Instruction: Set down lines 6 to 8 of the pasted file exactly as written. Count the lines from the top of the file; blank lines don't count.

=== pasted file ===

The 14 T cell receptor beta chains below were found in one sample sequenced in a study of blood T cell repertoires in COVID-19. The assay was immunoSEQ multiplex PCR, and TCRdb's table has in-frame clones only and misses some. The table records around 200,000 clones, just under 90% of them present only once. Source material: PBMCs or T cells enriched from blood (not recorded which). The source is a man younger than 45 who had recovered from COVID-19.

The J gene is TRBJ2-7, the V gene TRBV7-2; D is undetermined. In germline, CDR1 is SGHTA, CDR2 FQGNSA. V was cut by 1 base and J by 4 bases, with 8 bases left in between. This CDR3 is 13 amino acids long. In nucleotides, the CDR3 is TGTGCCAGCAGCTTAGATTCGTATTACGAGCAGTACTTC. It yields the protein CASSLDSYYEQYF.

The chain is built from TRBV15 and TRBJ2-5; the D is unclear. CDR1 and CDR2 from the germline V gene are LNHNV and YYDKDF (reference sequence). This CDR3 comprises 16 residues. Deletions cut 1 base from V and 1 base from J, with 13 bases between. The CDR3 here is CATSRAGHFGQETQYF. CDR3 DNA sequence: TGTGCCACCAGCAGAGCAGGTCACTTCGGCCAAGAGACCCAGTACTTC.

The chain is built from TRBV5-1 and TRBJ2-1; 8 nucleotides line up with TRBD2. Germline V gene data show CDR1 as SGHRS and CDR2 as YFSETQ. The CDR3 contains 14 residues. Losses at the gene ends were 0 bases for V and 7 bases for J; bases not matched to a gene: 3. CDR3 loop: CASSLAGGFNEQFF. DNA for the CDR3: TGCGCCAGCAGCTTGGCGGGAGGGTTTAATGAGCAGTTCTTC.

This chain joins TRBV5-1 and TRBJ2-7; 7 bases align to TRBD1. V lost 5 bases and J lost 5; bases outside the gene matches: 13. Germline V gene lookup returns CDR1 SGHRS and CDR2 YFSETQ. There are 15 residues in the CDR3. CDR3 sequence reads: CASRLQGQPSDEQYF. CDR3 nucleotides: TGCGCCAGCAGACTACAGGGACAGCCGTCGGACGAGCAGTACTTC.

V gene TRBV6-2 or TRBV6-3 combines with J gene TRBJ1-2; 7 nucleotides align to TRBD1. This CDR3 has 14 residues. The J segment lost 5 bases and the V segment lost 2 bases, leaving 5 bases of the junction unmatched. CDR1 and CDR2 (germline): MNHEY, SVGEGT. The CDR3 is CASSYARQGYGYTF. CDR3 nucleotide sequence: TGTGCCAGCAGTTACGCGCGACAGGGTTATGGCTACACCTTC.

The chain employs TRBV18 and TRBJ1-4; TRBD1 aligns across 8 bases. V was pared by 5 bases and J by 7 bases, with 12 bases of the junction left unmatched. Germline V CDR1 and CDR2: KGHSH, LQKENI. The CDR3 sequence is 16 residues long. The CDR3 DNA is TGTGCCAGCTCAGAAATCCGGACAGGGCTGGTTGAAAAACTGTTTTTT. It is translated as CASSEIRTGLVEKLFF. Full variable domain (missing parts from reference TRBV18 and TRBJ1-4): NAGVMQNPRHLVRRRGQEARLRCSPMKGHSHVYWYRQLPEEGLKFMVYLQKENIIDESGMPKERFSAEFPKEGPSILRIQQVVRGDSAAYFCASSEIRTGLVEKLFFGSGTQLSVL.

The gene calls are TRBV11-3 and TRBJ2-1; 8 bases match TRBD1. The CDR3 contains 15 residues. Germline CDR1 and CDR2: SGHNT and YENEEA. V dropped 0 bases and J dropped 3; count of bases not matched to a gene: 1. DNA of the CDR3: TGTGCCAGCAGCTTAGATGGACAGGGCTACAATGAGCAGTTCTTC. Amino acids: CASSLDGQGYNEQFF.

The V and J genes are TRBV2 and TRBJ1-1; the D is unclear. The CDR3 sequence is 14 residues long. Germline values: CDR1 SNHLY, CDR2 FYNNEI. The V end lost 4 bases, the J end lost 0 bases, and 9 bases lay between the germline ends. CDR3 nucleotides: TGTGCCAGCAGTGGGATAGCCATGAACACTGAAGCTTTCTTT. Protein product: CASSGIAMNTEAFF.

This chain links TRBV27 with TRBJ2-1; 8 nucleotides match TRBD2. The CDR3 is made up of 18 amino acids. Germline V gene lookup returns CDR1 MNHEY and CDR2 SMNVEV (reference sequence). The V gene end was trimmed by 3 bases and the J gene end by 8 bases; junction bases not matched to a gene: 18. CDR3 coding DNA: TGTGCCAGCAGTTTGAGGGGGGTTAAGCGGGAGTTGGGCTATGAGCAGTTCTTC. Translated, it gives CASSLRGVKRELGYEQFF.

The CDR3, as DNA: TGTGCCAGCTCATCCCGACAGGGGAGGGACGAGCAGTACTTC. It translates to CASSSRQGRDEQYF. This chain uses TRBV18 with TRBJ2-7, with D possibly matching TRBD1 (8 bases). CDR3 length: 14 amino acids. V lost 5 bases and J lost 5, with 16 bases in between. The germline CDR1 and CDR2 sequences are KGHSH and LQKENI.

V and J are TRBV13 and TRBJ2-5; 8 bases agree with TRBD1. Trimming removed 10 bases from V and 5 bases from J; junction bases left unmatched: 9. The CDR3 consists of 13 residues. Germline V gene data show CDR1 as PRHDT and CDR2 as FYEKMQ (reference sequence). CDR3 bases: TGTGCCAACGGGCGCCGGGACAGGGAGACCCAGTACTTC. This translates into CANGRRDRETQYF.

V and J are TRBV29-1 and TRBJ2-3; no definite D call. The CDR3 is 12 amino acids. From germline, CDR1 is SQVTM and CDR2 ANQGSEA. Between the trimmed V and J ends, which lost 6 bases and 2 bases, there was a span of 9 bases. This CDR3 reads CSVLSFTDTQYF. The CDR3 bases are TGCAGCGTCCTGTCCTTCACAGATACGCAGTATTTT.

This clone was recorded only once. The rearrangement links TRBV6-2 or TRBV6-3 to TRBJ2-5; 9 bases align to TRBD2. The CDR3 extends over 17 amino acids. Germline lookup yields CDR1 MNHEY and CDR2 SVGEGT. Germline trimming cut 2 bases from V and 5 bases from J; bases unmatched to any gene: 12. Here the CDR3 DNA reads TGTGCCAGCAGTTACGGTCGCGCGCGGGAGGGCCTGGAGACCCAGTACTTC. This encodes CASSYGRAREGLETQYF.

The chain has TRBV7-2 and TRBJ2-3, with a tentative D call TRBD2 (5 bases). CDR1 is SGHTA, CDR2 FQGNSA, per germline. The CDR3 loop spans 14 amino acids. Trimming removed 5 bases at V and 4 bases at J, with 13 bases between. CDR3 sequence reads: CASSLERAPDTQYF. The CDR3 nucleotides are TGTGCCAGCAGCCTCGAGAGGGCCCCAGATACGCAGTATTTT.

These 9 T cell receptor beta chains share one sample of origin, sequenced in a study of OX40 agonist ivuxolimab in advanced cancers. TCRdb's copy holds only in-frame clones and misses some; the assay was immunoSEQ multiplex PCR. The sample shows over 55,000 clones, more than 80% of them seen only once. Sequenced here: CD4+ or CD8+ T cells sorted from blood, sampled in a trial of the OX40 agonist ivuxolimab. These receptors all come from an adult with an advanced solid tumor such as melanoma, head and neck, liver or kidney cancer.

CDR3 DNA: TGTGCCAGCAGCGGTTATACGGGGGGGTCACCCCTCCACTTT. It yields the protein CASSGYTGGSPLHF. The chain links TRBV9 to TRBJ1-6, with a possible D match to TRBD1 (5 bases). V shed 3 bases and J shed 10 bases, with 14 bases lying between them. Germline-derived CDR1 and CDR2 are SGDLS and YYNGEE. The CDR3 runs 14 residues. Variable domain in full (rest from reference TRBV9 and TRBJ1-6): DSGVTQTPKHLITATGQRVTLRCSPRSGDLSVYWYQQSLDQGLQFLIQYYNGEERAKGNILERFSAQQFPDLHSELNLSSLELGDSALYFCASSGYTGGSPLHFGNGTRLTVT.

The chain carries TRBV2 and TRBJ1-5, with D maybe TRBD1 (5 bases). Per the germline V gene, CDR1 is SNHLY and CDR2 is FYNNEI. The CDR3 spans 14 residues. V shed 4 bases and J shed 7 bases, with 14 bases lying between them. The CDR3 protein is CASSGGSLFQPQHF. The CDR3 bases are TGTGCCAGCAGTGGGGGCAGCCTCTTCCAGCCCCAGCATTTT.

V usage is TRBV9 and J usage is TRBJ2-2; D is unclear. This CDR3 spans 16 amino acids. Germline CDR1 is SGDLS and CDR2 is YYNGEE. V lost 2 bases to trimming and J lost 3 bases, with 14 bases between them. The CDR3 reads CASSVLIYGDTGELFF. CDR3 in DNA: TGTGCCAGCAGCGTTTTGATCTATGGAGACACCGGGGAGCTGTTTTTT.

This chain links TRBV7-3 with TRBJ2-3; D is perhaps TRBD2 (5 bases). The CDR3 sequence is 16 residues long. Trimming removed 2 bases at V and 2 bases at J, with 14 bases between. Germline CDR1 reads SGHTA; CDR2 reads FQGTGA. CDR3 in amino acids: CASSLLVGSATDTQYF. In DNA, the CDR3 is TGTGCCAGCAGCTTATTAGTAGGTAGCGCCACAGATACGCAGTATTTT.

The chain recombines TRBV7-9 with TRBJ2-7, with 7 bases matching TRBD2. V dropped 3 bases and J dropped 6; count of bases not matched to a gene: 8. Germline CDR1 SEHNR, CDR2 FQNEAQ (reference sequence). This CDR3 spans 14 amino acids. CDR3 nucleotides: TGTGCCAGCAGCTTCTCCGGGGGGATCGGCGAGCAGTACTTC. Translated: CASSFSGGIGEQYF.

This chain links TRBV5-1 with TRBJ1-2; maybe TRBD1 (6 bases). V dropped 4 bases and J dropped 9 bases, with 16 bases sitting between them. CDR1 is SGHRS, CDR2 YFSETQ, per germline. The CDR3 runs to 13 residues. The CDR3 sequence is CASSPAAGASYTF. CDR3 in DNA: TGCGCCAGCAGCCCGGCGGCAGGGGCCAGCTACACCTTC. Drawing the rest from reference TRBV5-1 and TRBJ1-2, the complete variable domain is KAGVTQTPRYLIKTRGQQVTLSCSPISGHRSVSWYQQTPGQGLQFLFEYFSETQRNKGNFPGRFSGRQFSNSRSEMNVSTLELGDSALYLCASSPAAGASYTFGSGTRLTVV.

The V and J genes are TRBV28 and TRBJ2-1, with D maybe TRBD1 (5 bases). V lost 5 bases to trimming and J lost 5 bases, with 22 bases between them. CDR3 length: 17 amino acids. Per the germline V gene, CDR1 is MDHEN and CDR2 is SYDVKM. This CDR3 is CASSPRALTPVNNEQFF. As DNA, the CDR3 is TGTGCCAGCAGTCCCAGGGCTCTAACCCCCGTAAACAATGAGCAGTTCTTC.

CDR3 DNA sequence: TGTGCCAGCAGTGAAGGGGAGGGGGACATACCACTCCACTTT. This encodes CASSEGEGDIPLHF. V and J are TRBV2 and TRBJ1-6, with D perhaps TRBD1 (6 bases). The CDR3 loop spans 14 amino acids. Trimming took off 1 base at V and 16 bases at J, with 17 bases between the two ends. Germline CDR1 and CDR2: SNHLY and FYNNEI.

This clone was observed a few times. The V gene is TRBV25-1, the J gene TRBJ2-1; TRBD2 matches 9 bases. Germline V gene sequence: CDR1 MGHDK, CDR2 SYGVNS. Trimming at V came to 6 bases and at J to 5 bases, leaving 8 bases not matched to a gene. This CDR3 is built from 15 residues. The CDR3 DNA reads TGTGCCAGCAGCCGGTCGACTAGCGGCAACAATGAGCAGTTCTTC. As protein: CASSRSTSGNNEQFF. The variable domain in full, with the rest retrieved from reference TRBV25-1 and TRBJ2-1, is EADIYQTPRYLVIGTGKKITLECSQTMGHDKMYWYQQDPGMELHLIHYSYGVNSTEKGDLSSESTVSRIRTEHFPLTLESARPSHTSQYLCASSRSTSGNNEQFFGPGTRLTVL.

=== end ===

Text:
V gene TRBV6-2 or TRBV6-3 combines with J gene TRBJ1-2; 7 nucleotides align to TRBD1. This CDR3 has 14 residues. The J segment lost 5 bases and the V segment lost 2 bases, leaving 5 bases of the junction unmatched. CDR1 and CDR2 (germline): MNHEY, SVGEGT. The CDR3 is CASSYARQGYGYTF. CDR3 nucleotide sequence: TGTGCCAGCAGTTACGCGCGACAGGGTTATGGCTACACCTTC.

The chain employs TRBV18 and TRBJ1-4; TRBD1 aligns across 8 bases. V was pared by 5 bases and J by 7 bases, with 12 bases of the junction left unmatched. Germline V CDR1 and CDR2: KGHSH, LQKENI. The CDR3 sequence is 16 residues long. The CDR3 DNA is TGTGCCAGCTCAGAAATCCGGACAGGGCTGGTTGAAAAACTGTTTTTT. It is translated as CASSEIRTGLVEKLFF. Full variable domain (missing parts from reference TRBV18 and TRBJ1-4): NAGVMQNPRHLVRRRGQEARLRCSPMKGHSHVYWYRQLPEEGLKFMVYLQKENIIDESGMPKERFSAEFPKEGPSILRIQQVVRGDSAAYFCASSEIRTGLVEKLFFGSGTQLSVL.

The gene calls are TRBV11-3 and TRBJ2-1; 8 bases match TRBD1. The CDR3 contains 15 residues. Germline CDR1 and CDR2: SGHNT and YENEEA. V dropped 0 bases and J dropped 3; count of bases not matched to a gene: 1. DNA of the CDR3: TGTGCCAGCAGCTTAGATGGACAGGGCTACAATGAGCAGTTCTTC. Amino acids: CASSLDGQGYNEQFF.